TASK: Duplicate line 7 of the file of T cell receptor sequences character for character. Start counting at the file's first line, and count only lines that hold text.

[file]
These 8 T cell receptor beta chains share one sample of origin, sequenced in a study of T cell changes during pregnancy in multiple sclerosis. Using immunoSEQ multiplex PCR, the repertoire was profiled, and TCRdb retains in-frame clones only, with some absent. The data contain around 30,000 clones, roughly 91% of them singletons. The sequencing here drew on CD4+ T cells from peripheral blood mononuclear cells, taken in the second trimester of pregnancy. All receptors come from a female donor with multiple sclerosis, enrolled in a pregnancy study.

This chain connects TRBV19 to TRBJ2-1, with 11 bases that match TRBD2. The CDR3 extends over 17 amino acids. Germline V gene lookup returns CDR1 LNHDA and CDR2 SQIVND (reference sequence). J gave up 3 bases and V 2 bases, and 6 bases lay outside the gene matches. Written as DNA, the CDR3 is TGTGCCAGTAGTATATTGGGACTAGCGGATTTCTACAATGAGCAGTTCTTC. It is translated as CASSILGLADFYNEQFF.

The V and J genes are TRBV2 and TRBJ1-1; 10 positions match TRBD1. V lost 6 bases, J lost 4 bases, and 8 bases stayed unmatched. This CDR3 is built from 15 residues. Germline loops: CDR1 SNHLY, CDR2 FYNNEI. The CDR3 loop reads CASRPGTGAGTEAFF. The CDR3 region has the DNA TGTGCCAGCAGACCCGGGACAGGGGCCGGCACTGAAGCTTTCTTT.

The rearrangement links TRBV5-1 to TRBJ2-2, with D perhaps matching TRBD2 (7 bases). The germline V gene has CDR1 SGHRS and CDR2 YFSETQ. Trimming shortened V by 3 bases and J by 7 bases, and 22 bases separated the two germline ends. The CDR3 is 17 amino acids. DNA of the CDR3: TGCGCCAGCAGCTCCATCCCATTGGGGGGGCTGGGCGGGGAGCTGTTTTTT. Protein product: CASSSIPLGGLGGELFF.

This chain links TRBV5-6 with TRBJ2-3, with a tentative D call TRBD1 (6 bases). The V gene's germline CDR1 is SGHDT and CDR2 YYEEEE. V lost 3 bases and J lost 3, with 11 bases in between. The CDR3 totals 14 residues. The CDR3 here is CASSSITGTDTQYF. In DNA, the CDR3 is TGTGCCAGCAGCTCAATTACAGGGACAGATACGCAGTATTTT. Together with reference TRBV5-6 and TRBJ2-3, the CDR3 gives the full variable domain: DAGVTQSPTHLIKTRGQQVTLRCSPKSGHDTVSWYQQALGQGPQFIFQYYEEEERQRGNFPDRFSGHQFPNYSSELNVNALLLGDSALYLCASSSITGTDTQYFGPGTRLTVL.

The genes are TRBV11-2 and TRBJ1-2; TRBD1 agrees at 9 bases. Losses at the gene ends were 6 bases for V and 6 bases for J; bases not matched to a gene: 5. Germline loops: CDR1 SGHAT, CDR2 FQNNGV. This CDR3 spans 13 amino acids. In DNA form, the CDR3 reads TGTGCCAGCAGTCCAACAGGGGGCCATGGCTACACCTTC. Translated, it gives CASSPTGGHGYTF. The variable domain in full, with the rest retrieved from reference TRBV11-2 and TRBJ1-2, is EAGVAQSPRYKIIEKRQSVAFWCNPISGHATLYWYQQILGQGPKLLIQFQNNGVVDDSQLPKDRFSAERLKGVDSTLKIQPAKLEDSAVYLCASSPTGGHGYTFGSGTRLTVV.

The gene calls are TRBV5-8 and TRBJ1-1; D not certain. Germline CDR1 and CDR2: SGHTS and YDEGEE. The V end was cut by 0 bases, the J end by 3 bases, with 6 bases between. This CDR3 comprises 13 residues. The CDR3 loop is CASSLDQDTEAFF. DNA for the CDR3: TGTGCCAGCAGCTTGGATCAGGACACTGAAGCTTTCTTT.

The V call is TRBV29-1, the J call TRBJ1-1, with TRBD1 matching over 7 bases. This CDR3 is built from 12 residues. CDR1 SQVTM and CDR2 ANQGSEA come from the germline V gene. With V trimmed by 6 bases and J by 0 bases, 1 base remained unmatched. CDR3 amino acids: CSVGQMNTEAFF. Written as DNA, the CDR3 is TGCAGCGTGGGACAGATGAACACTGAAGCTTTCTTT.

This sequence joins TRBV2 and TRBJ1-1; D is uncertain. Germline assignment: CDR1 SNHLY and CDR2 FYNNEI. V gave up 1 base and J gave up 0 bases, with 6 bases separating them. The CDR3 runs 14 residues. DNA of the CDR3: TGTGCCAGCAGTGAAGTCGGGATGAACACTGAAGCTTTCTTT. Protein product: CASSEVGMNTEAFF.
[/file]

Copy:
The gene calls are TRBV5-8 and TRBJ1-1; D not certain. Germline CDR1 and CDR2: SGHTS and YDEGEE. The V end was cut by 0 bases, the J end by 3 bases, with 6 bases between. This CDR3 comprises 13 residues. The CDR3 loop is CASSLDQDTEAFF. DNA for the CDR3: TGTGCCAGCAGCTTGGATCAGGACACTGAAGCTTTCTTT.